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September 22, 2000
Perkins on course, Thorpe chases number fiveDerek Parr and Julian Linden
Fear of not making the final drove Kieren Perkins to swim his fastest race since Atlanta and once again break the 15-minute barrier in the Olympic 1,500 metres freestyle heats on Friday.
"Even up to this morning there was a big question mark in my mind whether or not I'd be able to get through to the final, let alone swim the time I did," Perkins said after winning his heat in 14 minutes 58.34 seconds, far the fastest time leading into Saturday's final, the climax of the eight-day swimming programme.
Perkins, now 27, almost failed to make the 1996 Olympic final with a slow heat swim and was determined not to slip up in the last big challenge of his career.
"It felt a good comfortable swim. I didn't feel like I was swimming that fast. I just had to keep the pace I was going because I was nervous about whether or not I would actually get in.
"I knew it was going to be tough. Mr (coach John) Carew said I've got to treat it like a final. When I saw the time I was rapt (thrilled)."
Perkins confounded the doubters with his magnificent swim. It was the fastest heat time he could recollect in an international career which goes back a decade filled with world records and big titles, and the first time he had swum the event at a major championships inside 15 minutes since Atlanta.
American Erik Vendt was second-fastest overall in 15:05.11 and fellow Australian Grant Hackett, successor of Perkins as world champion in 1998, third, winning his heat in 15:07.50.
"I didn't wake up this morning feeling fantastic," Perkins, whose world record of 14:41.66 dates back to 1994, said.
"Now's really the crunch time. A swim like that is good because it fills me with confidence but it can also be bad because it could wipe me out... I probably hit it a bit harder than I needed to."
Hackett, long the world number one, said Perkins was now the favourite and Perkins did not disagree. "I guess that swim is going to well and truly put me up there as favourite in the public's mind. It will put a lot more pressure on me," he said.
But he added: "I could honestly come out of tomorrow's race, swim that time, not get a place and be absolutely ecstatic. The whole thing has just been a magic carpet ride for me."
The challenge for him was now in the mind. "It's for me a lot more of a mental thing now. My mental state is much better than in Atlanta," he said. "I've won consecutive 1,500s. I don't feel I need to prove anything like I did in Atlanta."
Perkins said he had received "mind-blowing" support from fellow Australians.
"When you're down at your local shopping centre sorting through a pile of fruit, looking for the best one, and you've got people coming up to you giving you a pat on the back and saying 'Good luck mate. We know you can do it', that stuff just blows you away," he said. "Who am I to have that sort of adulation?"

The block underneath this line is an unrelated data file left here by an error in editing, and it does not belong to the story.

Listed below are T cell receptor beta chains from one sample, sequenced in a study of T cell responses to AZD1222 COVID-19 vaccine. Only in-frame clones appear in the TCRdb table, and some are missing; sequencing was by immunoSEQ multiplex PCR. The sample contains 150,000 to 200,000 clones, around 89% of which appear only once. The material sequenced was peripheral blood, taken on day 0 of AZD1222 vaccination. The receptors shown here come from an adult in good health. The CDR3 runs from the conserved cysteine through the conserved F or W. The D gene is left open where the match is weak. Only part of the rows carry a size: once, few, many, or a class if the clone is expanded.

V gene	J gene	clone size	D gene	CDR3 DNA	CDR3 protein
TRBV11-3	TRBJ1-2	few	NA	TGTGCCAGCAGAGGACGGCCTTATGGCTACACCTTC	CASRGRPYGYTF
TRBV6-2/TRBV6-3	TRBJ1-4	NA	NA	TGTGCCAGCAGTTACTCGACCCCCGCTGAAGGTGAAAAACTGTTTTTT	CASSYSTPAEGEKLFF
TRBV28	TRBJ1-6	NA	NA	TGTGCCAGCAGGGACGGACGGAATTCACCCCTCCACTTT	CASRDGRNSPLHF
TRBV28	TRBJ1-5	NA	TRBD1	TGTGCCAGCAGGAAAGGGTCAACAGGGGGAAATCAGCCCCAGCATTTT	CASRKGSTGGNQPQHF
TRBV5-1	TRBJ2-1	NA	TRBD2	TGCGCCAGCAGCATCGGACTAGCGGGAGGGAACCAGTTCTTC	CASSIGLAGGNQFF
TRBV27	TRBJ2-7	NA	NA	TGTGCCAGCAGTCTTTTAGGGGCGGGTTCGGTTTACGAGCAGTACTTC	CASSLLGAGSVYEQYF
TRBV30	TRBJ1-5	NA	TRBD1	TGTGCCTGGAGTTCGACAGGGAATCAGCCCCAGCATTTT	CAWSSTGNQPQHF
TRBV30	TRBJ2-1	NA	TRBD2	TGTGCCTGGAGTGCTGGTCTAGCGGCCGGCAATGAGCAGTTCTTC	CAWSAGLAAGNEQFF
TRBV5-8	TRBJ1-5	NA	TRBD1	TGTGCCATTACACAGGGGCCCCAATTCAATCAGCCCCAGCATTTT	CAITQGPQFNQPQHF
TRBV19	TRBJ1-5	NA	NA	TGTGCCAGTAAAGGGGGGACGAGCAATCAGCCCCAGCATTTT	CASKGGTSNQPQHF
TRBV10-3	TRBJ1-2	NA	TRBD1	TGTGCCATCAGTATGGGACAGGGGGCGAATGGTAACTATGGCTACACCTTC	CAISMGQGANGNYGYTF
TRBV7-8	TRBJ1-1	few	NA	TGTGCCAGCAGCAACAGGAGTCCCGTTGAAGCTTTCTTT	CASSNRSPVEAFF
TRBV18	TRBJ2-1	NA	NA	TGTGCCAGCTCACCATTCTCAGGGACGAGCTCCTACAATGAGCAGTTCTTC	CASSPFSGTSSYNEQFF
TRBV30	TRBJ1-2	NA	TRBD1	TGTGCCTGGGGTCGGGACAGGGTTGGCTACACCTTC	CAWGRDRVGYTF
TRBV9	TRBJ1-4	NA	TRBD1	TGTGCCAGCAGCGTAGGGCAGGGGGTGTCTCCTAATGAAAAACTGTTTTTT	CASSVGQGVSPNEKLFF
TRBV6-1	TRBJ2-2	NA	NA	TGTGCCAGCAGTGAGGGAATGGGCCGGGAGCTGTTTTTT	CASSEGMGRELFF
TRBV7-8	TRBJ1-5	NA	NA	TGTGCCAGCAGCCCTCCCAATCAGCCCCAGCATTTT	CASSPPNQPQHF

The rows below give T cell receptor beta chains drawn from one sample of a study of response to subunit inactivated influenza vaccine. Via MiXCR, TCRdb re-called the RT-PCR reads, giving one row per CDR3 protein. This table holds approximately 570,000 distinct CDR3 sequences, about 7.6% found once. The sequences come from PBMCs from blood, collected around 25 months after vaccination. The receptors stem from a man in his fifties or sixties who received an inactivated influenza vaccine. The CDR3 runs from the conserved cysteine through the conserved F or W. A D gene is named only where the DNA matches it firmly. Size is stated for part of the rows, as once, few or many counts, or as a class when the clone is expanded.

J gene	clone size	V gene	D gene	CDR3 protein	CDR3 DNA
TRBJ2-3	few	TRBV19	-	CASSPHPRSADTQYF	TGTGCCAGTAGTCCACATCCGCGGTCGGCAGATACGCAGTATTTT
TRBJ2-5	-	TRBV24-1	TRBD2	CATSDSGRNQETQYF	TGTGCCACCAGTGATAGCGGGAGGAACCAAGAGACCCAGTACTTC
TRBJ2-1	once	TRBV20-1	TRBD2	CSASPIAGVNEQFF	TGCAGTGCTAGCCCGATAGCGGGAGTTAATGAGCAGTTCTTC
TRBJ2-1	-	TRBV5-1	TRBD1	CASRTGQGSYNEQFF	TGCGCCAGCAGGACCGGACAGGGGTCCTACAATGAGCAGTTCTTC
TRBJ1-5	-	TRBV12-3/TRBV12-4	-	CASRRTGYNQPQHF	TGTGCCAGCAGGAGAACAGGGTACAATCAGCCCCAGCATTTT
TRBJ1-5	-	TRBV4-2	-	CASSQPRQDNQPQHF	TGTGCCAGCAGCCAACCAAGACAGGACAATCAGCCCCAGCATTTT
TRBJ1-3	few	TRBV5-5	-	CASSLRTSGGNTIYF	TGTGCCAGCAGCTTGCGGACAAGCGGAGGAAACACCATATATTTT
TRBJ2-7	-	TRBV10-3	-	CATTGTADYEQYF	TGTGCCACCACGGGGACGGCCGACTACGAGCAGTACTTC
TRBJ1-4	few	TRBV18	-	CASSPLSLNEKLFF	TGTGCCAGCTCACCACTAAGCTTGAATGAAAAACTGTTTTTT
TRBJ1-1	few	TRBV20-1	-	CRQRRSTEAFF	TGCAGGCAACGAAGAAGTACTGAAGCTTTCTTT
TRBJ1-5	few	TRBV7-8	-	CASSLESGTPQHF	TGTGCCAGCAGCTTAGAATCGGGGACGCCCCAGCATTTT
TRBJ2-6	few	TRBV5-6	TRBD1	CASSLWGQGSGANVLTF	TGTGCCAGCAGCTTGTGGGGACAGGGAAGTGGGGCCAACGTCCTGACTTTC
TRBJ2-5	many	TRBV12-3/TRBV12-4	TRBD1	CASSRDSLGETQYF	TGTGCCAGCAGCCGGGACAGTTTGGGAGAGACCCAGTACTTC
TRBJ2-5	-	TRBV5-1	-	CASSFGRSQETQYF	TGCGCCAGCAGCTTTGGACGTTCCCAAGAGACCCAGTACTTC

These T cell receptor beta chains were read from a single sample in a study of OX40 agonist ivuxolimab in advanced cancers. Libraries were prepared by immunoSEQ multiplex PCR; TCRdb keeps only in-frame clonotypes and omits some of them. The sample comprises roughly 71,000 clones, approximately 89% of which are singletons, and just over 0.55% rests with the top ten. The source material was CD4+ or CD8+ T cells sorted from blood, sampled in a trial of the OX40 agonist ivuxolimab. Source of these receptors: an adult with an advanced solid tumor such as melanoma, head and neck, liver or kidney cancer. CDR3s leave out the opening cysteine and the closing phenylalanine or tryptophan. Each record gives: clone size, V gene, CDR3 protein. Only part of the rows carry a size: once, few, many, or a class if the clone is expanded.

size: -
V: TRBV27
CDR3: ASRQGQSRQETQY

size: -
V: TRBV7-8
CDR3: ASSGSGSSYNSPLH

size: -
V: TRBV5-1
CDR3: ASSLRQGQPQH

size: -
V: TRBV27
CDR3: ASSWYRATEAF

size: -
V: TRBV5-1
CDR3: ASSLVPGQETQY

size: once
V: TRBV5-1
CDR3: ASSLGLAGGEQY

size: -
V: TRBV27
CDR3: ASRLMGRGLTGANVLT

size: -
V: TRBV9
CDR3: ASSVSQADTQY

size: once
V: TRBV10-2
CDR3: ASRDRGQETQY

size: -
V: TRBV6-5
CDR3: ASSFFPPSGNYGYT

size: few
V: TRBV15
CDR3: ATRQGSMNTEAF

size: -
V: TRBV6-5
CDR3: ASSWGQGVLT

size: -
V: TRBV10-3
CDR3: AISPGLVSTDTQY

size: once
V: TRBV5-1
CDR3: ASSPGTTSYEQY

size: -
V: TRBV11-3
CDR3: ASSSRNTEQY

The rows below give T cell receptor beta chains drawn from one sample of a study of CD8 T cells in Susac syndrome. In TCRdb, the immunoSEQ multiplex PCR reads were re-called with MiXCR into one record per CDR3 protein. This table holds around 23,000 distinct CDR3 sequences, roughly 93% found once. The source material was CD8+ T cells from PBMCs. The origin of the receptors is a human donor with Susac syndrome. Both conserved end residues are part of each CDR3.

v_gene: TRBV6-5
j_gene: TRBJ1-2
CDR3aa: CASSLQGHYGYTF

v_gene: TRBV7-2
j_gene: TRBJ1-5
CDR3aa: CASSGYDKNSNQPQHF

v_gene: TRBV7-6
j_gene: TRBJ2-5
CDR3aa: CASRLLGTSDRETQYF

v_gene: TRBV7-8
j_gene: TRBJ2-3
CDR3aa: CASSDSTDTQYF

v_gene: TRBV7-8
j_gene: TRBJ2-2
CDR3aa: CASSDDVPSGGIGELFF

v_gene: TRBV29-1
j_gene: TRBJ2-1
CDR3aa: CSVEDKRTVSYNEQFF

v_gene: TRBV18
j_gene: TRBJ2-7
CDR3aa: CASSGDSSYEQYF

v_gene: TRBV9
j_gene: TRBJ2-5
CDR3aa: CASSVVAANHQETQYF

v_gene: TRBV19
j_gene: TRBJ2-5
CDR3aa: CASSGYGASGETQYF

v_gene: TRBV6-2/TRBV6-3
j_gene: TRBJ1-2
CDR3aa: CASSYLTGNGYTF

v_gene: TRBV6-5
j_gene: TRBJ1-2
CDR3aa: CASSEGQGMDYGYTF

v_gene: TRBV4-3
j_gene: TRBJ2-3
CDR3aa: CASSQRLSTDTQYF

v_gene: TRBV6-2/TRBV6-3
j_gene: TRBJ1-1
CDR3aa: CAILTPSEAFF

Saturday will be his last race and he said he would hide himself away for 24 hours to prepare for it.
"The Olympics has always been it for me. It has been a hard road. There were times when I thought myself I wasn't going to get there," he said. "It's been very difficult to get there. I'm human like everyone else."
Ian Thorpe meanwhile, looks certain to win a fifth Olympic medal after he was a late inclusion in the Australian 4x100 metres medley relay team on Friday.
The 17-year-old already has three golds and a silver and can add to his tally if the team finishes in the top three as expected.
Thorpe will not swim in Saturday's final and will not mount the podium at the ceremony if the team does finish in the first three. But he will still be eligible for a medal after swimming in Friday morning's heats.
"It wasn't something I expected," Thorpe said after anchoring the team to a comfortable win in the heats. "I really enjoyed this morning, getting another swim in the Olympic pool.
"Our guys should go pretty well in the final. We've got some very good racers in Australia and the better swimmers will be in the final."
Thorpe was only told that he had been selected to swim the heats on Thursday night.
Michael Klim was already assured of swimming the freestyle leg in the final after breaking Alexander Popov's 100 world record of 48.21 seconds as the lead-off swimmer in last Saturday's 4x100 freestyle relay final.
Klim's new mark of 48.18 stood for just three days until Dutchman Pieter van den Hoogenband lowered it to 47.84.
Australia went on to win the 4x100 freestyle gold ahead of the United States when Thorpe, swimming last, came from behind to overhaul Gary Hall in the final few strokes. His split time of 48.30 came just an hour after he lowered his own world record to win the 400 freestyle.
Thorpe went on to win a third gold with the 4x200 freestyle relay after taking silver behind van den Hoogenband in the individual 200 freestyle final.
Sprint specialist Chris Fydler reached the final of the 100 freestyle but failed to better Thorpe's time from the relay. Fydler was slower than Thorpe when he swam the second leg of the relay and was slower again in the individual final.
"Ian was always an option we were looking at," Australian team spokesman Ian Hanson said. "He was told he had the swim because of his relay split."
Australia qualified fourth quickest overall in Friday's heats with a time of three minutes 39.38.
Germany qualified fastest in 3:38.50 ahead of Hungary but the United States and Australia are the favourites after resting their top swimmers from the heats.
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